Team McUseless

Sometimes, when I am bored and there is no one around for me to torment, I have to resort to texting my sister annoying questions.


I do this because I know it infuriates her, and that amuses me.

The reason it infuriates her is because it reminds her of when one of the Olds had knee replacement surgery. The Kneeless Old had (k)needed a (k)new knee for some time, but kept putting it off. Finally, the Kneeful Old and I convinced her that it was time. She could barely walk without extreme pain, and all of her constant complaining and negativity was starting to get on our nerves. Plus, she was having trouble getting around well enough to do all of our errands, and eventually, I had to start going with her to do them. I did not move home to spend my days picking up prescriptions and dry cleaning and purchasing groceries, for Christ’s sake, and I told her so.

Her reply seemed unduly harsh, so I will not reproduce it here.

The prospect of having to rely on me and worse, the Kneeful Old, finally proved to be even more terrifying than the thought of surgery, and so she scheduled it with her surgeon.

It was at that point that the Kneeful Old and I had a sobering realization. Who would be taking care of the Kneeless Old’s normal duties while she was recovering? It would be at least 4 weeks, and possibly 8, until her new knee would be functional enough for her to resume her responsibilities. We asked her what we were supposed to do during that time. Once again, her reply seemed more pointed than the situation required, and contained some words that I had not realized were in her vocabulary.

Yes, she was facing a surgery where basically her lower leg would be almost completely detached, secured only by some skin and a couple of strands of muscle fiber. She would have to remain in the hospital for at least three days, and then would have to spend a week to ten days in a nursing home recovering, while learning to walk again and undergoing physical therapy. Then, when she came home, her activity would be very limited for another couple of weeks, and she would not be able to drive for at least 6 weeks. This all sounded a little stressful, at least for her.

More stressful than that, however, was the idea that the Kneeful Old and I would be left to shift for ourselves for at least a week, and would then be expected to care for the New Knee Old as well.

This meant that for the week she was in the nursing home, we would be left alone in the house with no method of obtaining or preparing food. There was no one to collect spoons, or to make them clean again. The Kneeful Old would surely run out of clean clothes, especially considering that he believes if he wears something for two hours, that it must be washed again before putting it on for another two hours.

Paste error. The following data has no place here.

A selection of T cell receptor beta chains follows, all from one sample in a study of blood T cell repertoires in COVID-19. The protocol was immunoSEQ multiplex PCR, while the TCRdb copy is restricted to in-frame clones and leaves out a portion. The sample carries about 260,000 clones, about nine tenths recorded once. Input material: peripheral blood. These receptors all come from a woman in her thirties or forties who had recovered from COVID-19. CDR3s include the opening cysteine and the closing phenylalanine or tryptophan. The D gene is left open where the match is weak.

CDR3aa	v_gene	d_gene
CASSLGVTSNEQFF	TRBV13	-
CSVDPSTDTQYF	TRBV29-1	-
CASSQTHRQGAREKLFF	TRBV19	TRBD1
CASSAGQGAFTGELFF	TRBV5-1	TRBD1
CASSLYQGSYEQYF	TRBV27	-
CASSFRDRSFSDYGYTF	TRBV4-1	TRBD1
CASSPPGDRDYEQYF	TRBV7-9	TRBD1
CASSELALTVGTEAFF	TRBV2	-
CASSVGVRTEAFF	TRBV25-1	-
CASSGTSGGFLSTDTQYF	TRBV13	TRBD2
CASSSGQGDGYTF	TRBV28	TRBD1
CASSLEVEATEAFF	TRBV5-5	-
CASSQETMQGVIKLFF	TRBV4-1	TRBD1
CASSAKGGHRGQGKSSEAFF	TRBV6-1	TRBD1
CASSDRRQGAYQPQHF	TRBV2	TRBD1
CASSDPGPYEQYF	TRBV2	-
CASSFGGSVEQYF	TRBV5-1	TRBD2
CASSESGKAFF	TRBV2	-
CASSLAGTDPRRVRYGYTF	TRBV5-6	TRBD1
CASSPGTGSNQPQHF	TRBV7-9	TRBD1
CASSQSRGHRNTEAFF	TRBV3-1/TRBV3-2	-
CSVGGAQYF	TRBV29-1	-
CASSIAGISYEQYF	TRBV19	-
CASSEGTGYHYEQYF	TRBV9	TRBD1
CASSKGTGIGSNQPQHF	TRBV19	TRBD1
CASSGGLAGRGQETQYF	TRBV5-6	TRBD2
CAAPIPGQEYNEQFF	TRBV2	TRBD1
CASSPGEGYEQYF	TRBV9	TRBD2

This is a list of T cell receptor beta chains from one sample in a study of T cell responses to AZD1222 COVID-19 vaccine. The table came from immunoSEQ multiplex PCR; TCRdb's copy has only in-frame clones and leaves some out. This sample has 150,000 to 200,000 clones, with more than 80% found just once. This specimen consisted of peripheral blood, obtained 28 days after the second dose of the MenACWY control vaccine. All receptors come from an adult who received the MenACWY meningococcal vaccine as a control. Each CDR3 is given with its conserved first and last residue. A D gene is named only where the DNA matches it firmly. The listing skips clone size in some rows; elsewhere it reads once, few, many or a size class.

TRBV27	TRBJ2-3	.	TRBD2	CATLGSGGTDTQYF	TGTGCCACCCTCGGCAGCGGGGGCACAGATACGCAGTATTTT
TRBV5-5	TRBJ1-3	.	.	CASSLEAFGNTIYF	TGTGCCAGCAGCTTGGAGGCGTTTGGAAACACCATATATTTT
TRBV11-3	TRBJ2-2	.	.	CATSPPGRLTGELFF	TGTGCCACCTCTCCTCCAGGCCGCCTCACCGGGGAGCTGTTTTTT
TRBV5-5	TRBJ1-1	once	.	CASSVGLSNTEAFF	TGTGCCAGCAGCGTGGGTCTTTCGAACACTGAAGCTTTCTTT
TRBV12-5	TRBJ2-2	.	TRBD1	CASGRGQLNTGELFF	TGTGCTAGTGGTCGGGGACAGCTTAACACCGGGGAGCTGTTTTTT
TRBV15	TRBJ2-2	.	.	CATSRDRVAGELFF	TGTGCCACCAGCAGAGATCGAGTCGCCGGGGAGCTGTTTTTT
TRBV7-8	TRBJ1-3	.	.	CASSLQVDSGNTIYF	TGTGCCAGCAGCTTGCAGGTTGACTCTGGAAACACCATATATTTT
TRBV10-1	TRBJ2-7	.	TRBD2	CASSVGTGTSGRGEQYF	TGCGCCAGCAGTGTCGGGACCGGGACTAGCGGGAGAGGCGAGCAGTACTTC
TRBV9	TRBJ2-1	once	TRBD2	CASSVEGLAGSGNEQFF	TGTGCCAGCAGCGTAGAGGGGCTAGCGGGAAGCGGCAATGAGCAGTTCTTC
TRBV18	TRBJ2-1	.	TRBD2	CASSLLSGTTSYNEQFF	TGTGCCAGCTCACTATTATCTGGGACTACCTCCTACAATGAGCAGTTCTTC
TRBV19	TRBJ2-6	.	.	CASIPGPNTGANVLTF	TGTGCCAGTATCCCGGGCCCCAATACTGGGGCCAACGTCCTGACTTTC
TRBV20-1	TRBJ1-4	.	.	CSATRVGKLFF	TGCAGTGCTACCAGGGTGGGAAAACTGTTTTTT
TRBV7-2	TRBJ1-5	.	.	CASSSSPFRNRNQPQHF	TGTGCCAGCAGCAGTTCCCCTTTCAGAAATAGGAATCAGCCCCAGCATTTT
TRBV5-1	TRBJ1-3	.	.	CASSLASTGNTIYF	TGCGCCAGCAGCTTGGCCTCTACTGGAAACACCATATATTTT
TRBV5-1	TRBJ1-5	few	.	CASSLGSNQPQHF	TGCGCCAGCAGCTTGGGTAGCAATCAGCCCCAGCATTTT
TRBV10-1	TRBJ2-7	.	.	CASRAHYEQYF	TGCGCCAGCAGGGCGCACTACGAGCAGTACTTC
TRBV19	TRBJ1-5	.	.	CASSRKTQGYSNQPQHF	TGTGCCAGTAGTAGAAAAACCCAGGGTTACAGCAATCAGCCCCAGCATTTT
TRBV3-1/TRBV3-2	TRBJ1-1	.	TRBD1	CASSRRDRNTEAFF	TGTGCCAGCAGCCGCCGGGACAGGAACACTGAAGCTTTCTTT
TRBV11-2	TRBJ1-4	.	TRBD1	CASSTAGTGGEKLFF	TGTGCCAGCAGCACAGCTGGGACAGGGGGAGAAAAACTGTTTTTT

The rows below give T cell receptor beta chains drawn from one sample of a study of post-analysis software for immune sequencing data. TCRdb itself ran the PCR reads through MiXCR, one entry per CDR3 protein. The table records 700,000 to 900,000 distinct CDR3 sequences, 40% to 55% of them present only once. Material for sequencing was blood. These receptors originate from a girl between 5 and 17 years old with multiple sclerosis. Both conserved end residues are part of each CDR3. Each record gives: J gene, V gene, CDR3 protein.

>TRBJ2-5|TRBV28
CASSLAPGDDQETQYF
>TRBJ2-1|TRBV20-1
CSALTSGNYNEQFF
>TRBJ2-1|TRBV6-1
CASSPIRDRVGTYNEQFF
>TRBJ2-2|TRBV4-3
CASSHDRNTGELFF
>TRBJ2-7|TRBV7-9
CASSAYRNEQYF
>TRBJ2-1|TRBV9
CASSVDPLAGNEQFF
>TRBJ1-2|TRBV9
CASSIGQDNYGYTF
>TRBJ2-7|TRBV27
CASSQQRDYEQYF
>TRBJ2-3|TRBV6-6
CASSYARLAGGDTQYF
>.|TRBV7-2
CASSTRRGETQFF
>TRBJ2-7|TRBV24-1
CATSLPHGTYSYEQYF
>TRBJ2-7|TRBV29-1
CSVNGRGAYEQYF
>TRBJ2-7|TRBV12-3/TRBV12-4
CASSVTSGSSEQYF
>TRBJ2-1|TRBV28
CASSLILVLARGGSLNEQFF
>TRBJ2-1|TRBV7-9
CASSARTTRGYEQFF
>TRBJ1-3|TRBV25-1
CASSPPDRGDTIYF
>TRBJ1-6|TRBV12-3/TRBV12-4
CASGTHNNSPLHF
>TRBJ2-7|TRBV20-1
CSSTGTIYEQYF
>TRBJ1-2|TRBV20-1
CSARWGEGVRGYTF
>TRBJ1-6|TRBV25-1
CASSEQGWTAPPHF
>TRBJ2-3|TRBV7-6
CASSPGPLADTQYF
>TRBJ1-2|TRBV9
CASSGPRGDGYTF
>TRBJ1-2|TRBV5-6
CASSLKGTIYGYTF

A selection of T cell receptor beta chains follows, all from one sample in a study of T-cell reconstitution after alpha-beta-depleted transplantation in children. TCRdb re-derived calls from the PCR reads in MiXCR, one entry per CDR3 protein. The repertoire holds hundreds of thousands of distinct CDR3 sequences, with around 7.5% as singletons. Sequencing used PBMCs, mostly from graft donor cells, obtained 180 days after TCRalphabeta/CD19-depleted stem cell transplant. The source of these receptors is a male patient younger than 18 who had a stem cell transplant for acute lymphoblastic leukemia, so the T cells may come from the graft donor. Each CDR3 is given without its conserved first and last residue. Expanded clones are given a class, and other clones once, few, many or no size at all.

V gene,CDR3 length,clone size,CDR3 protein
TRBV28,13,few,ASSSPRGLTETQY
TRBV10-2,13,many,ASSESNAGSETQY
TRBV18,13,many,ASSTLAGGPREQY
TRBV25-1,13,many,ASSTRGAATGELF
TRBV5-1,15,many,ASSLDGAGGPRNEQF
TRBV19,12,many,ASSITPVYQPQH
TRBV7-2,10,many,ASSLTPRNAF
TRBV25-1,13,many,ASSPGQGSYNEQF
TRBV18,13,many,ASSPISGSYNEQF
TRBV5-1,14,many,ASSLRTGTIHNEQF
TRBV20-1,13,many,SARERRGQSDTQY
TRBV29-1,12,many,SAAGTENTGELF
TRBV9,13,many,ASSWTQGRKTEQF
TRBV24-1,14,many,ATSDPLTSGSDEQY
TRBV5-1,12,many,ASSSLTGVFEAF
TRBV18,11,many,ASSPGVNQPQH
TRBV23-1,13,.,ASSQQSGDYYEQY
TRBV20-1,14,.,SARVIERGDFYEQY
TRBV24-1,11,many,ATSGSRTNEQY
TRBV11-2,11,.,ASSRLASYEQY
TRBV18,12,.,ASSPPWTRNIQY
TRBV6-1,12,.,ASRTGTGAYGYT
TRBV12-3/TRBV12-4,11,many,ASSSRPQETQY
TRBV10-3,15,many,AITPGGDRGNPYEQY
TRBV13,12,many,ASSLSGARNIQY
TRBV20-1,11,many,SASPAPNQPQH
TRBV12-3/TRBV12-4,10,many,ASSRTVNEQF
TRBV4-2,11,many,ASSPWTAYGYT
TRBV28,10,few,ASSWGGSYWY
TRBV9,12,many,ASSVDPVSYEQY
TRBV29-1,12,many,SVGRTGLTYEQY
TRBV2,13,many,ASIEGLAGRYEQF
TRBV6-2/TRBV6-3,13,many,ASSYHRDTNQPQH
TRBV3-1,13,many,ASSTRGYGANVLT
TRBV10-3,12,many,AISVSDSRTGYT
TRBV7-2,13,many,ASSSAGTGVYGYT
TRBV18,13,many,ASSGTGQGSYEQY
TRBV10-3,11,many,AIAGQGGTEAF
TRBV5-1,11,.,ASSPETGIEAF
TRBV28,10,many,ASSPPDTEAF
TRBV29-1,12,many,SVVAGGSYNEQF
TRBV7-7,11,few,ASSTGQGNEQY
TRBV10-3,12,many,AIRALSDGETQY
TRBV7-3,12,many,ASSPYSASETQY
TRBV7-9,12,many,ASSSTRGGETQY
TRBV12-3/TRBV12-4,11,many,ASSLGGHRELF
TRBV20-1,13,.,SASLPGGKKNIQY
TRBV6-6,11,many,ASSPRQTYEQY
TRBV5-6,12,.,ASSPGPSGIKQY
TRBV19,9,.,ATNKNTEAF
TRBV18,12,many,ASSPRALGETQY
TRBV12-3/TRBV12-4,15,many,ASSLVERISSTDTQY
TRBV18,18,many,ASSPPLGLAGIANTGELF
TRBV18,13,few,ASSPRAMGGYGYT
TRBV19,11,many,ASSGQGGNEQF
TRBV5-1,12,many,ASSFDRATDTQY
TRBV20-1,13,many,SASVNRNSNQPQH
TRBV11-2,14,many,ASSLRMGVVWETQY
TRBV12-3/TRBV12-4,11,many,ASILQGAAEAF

Someone would have to remember to let the second floor dog out, and to supply her with food twice a day.
There would be no way to make coffee, since once the water compartment in the Keurig was empty, we would not be able to fill it again. Which probably wouldn’t matter, since when we left our dirty coffee cups in the sink, they would not reappear, clean, in the cupboard.

It was a problem.

Worse, was that when the New Knee Old got home, we would be expected to not only continue living in this slipshod manner, but we would have to add caring for her to our packed schedules. And, unlike those of us who were satisfied to subsist on cereal (until the milk ran out), cold cuts, peanut butter eaten from a spoon, and ice cream, she would require something akin to actual meals with nutritional content, and would probably also insist that these meals be COOKED.
After a short conference during which the Kneeful  Old and I assessed our skills and found them lacking or non-existent, we could come up with only one solution.  There was no way we could handle all of this and stick to our busy work schedules. We work from home, but people do not understand that this means that you never leave the office.  You simply work constantly, until someone reminds you to take a break and eat something before you pass out from sheer industriousness. The kind of dedication we had to our daily tasks simply would not permit us to do justice to the Newly Knee’d Old in her time of need. Also, there was no cable outlet in the room she would be staying in, and we would not be able to watch Criminal Minds in there.

Someone else would have to take over.  Someone who could cook.  Someone who knew how to put water in the Keurig.  Someone who would go to the food store and purchase food.  Someone who would be willing to watch soap operas with the New Knee Old in a non-judgmental and non-ridiculing way. And we knew just the right person for this job.